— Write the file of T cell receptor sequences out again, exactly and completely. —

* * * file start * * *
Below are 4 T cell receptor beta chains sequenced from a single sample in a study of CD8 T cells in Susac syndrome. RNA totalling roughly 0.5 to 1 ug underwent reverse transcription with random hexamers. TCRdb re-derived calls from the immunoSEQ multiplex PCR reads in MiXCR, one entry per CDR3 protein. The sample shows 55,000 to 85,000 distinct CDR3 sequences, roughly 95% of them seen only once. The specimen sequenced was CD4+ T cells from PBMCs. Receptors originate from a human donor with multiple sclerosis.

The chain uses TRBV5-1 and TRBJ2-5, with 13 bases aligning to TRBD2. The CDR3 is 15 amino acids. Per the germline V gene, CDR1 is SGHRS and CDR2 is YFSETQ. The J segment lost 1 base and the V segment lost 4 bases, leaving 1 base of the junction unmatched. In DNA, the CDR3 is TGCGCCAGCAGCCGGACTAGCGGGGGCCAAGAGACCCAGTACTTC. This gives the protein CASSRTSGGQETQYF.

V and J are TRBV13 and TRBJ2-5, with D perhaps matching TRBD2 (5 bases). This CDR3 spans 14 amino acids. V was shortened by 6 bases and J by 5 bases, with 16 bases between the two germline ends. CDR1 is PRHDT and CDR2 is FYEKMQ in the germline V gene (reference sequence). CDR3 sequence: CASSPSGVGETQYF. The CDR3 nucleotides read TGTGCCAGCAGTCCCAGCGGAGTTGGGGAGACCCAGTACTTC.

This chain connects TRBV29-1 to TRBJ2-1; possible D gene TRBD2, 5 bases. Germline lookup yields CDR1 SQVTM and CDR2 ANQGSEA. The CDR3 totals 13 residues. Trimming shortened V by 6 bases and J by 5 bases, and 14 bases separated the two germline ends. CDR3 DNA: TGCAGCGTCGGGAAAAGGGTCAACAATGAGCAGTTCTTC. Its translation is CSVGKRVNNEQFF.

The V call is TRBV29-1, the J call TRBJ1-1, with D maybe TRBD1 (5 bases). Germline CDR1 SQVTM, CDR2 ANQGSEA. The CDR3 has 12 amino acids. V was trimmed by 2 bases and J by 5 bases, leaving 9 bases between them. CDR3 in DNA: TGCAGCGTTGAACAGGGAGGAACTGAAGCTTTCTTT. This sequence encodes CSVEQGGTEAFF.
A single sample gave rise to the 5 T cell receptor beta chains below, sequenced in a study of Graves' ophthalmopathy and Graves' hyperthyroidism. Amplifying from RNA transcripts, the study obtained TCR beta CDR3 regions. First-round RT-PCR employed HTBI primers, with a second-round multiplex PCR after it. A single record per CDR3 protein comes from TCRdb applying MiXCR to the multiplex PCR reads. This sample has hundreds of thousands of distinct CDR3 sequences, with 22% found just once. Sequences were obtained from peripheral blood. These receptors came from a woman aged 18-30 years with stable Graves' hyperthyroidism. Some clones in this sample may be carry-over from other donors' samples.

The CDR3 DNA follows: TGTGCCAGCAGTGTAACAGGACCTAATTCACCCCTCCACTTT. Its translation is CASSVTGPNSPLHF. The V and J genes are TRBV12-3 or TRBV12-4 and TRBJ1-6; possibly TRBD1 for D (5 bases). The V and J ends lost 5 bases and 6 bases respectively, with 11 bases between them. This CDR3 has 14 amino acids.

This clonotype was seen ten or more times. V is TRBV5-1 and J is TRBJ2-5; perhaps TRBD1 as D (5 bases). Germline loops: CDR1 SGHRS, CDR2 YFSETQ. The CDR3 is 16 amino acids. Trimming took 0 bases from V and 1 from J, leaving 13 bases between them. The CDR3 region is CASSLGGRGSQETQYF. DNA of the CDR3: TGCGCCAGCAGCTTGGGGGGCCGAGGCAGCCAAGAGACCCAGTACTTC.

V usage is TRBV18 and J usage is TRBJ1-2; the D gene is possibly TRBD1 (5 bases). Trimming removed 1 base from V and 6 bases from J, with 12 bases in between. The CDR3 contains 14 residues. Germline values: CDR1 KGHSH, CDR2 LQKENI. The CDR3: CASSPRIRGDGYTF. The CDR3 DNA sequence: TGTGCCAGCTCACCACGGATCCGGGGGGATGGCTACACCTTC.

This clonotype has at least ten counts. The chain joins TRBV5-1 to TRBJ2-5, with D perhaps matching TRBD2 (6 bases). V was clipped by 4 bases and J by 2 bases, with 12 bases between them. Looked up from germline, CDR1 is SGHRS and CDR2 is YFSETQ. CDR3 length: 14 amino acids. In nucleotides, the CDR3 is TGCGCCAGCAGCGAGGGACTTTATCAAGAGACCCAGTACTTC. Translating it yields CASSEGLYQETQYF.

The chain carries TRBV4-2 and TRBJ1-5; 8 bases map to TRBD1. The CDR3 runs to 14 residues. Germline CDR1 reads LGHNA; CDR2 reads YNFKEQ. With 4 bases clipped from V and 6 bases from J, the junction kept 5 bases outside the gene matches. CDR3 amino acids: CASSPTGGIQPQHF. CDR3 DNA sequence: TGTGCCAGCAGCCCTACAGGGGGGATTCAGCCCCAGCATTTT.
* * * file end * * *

Below are 4 T cell receptor beta chains sequenced from a single sample in a study of CD8 T cells in Susac syndrome. RNA totalling roughly 0.5 to 1 ug underwent reverse transcription with random hexamers. TCRdb re-derived calls from the immunoSEQ multiplex PCR reads in MiXCR, one entry per CDR3 protein. The sample shows 55,000 to 85,000 distinct CDR3 sequences, roughly 95% of them seen only once. The specimen sequenced was CD4+ T cells from PBMCs. Receptors originate from a human donor with multiple sclerosis.

The chain uses TRBV5-1 and TRBJ2-5, with 13 bases aligning to TRBD2. The CDR3 is 15 amino acids. Per the germline V gene, CDR1 is SGHRS and CDR2 is YFSETQ. The J segment lost 1 base and the V segment lost 4 bases, leaving 1 base of the junction unmatched. In DNA, the CDR3 is TGCGCCAGCAGCCGGACTAGCGGGGGCCAAGAGACCCAGTACTTC. This gives the protein CASSRTSGGQETQYF.

V and J are TRBV13 and TRBJ2-5, with D perhaps matching TRBD2 (5 bases). This CDR3 spans 14 amino acids. V was shortened by 6 bases and J by 5 bases, with 16 bases between the two germline ends. CDR1 is PRHDT and CDR2 is FYEKMQ in the germline V gene (reference sequence). CDR3 sequence: CASSPSGVGETQYF. The CDR3 nucleotides read TGTGCCAGCAGTCCCAGCGGAGTTGGGGAGACCCAGTACTTC.

This chain connects TRBV29-1 to TRBJ2-1; possible D gene TRBD2, 5 bases. Germline lookup yields CDR1 SQVTM and CDR2 ANQGSEA. The CDR3 totals 13 residues. Trimming shortened V by 6 bases and J by 5 bases, and 14 bases separated the two germline ends. CDR3 DNA: TGCAGCGTCGGGAAAAGGGTCAACAATGAGCAGTTCTTC. Its translation is CSVGKRVNNEQFF.

The V call is TRBV29-1, the J call TRBJ1-1, with D maybe TRBD1 (5 bases). Germline CDR1 SQVTM, CDR2 ANQGSEA. The CDR3 has 12 amino acids. V was trimmed by 2 bases and J by 5 bases, leaving 9 bases between them. CDR3 in DNA: TGCAGCGTTGAACAGGGAGGAACTGAAGCTTTCTTT. This sequence encodes CSVEQGGTEAFF.
A single sample gave rise to the 5 T cell receptor beta chains below, sequenced in a study of Graves' ophthalmopathy and Graves' hyperthyroidism. Amplifying from RNA transcripts, the study obtained TCR beta CDR3 regions. First-round RT-PCR employed HTBI primers, with a second-round multiplex PCR after it. A single record per CDR3 protein comes from TCRdb applying MiXCR to the multiplex PCR reads. This sample has hundreds of thousands of distinct CDR3 sequences, with 22% found just once. Sequences were obtained from peripheral blood. These receptors came from a woman aged 18-30 years with stable Graves' hyperthyroidism. Some clones in this sample may be carry-over from other donors' samples.

The CDR3 DNA follows: TGTGCCAGCAGTGTAACAGGACCTAATTCACCCCTCCACTTT. Its translation is CASSVTGPNSPLHF. The V and J genes are TRBV12-3 or TRBV12-4 and TRBJ1-6; possibly TRBD1 for D (5 bases). The V and J ends lost 5 bases and 6 bases respectively, with 11 bases between them. This CDR3 has 14 amino acids.

This clonotype was seen ten or more times. V is TRBV5-1 and J is TRBJ2-5; perhaps TRBD1 as D (5 bases). Germline loops: CDR1 SGHRS, CDR2 YFSETQ. The CDR3 is 16 amino acids. Trimming took 0 bases from V and 1 from J, leaving 13 bases between them. The CDR3 region is CASSLGGRGSQETQYF. DNA of the CDR3: TGCGCCAGCAGCTTGGGGGGCCGAGGCAGCCAAGAGACCCAGTACTTC.

V usage is TRBV18 and J usage is TRBJ1-2; the D gene is possibly TRBD1 (5 bases). Trimming removed 1 base from V and 6 bases from J, with 12 bases in between. The CDR3 contains 14 residues. Germline values: CDR1 KGHSH, CDR2 LQKENI. The CDR3: CASSPRIRGDGYTF. The CDR3 DNA sequence: TGTGCCAGCTCACCACGGATCCGGGGGGATGGCTACACCTTC.

This clonotype has at least ten counts. The chain joins TRBV5-1 to TRBJ2-5, with D perhaps matching TRBD2 (6 bases). V was clipped by 4 bases and J by 2 bases, with 12 bases between them. Looked up from germline, CDR1 is SGHRS and CDR2 is YFSETQ. CDR3 length: 14 amino acids. In nucleotides, the CDR3 is TGCGCCAGCAGCGAGGGACTTTATCAAGAGACCCAGTACTTC. Translating it yields CASSEGLYQETQYF.

The chain carries TRBV4-2 and TRBJ1-5; 8 bases map to TRBD1. The CDR3 runs to 14 residues. Germline CDR1 reads LGHNA; CDR2 reads YNFKEQ. With 4 bases clipped from V and 6 bases from J, the junction kept 5 bases outside the gene matches. CDR3 amino acids: CASSPTGGIQPQHF. CDR3 DNA sequence: TGTGCCAGCAGCCCTACAGGGGGGATTCAGCCCCAGCATTTT.